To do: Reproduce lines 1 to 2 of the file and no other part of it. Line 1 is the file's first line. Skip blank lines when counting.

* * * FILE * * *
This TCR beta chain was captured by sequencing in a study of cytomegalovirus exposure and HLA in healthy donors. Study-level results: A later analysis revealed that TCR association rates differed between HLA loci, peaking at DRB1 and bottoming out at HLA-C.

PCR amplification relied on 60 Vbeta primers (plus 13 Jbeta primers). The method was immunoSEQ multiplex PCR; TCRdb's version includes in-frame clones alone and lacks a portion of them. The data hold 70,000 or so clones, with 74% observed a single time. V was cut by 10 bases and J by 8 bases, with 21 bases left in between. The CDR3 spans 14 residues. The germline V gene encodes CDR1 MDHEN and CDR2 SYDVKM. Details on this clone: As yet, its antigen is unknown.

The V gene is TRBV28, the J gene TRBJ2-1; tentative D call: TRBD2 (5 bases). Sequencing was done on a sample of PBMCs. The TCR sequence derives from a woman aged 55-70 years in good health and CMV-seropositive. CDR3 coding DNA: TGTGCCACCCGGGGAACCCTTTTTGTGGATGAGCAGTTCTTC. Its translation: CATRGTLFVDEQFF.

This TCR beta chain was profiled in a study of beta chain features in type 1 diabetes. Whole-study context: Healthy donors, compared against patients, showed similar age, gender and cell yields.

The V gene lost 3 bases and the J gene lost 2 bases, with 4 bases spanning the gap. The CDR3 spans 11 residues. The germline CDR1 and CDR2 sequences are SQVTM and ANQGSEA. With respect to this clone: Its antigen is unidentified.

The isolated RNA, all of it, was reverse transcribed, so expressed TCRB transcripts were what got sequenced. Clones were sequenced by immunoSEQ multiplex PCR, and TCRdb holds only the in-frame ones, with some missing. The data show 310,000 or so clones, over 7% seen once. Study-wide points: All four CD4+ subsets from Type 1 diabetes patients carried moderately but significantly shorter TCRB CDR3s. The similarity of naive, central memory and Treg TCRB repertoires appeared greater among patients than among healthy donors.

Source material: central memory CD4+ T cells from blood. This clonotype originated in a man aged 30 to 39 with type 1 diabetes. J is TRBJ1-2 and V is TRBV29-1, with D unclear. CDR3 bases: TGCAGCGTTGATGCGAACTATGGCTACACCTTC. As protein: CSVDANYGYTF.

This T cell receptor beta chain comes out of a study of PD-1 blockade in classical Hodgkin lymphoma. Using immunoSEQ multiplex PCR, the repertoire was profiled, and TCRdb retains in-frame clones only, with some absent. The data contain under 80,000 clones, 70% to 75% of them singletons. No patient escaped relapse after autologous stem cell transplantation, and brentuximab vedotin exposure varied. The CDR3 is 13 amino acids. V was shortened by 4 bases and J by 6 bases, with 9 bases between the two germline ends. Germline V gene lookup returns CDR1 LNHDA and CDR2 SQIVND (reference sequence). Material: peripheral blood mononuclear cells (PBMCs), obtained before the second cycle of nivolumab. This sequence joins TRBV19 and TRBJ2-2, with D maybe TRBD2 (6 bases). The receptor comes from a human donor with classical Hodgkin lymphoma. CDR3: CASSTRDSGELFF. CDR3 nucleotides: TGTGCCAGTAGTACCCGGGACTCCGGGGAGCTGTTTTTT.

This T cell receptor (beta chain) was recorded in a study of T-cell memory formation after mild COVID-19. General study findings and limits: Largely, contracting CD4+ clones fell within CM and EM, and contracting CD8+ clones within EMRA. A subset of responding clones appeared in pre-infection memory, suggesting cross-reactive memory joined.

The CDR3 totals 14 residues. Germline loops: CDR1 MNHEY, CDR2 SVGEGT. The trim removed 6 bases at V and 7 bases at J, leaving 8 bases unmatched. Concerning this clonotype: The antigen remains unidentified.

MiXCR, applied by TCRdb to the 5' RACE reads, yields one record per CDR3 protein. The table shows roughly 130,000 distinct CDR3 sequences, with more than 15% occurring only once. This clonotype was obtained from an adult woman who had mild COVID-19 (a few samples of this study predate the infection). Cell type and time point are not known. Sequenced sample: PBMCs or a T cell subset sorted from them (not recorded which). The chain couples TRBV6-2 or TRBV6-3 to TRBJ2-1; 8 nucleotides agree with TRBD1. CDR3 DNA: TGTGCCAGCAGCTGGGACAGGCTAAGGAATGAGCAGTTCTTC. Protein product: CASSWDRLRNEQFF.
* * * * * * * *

This TCR beta chain was captured by sequencing in a study of cytomegalovirus exposure and HLA in healthy donors. Study-level results: A later analysis revealed that TCR association rates differed between HLA loci, peaking at DRB1 and bottoming out at HLA-C.

PCR amplification relied on 60 Vbeta primers (plus 13 Jbeta primers). The method was immunoSEQ multiplex PCR; TCRdb's version includes in-frame clones alone and lacks a portion of them. The data hold 70,000 or so clones, with 74% observed a single time. V was cut by 10 bases and J by 8 bases, with 21 bases left in between. The CDR3 spans 14 residues. The germline V gene encodes CDR1 MDHEN and CDR2 SYDVKM. Details on this clone: As yet, its antigen is unknown.